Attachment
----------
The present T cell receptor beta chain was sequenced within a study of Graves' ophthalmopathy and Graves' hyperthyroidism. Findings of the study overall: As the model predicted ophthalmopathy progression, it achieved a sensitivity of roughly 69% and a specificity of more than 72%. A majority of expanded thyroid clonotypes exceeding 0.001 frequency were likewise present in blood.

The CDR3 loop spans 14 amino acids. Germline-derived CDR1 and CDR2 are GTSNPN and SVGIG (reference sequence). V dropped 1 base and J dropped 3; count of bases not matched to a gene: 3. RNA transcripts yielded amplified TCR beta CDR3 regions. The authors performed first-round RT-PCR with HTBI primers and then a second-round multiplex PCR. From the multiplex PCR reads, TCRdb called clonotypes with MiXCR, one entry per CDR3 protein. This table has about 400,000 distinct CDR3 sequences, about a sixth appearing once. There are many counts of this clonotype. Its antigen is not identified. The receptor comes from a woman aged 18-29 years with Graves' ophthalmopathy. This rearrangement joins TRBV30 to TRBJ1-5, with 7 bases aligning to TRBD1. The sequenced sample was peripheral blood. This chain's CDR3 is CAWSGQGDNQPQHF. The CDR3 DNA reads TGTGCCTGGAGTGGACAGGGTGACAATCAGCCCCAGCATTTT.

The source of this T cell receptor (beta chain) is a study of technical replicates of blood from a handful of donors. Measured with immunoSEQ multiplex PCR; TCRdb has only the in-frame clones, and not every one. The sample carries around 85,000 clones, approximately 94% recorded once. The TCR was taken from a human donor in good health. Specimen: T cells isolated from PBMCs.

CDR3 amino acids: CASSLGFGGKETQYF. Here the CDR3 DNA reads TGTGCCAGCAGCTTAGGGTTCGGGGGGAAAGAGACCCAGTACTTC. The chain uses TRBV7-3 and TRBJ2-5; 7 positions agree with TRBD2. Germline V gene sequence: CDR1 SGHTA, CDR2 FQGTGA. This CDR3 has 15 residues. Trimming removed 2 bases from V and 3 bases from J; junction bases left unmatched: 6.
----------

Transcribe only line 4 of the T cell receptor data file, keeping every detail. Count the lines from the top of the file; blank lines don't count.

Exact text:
CDR3 amino acids: CASSLGFGGKETQYF. Here the CDR3 DNA reads TGTGCCAGCAGCTTAGGGTTCGGGGGGAAAGAGACCCAGTACTTC. The chain uses TRBV7-3 and TRBJ2-5; 7 positions agree with TRBD2. Germline V gene sequence: CDR1 SGHTA, CDR2 FQGTGA. This CDR3 has 15 residues. Trimming removed 2 bases from V and 3 bases from J; junction bases left unmatched: 6.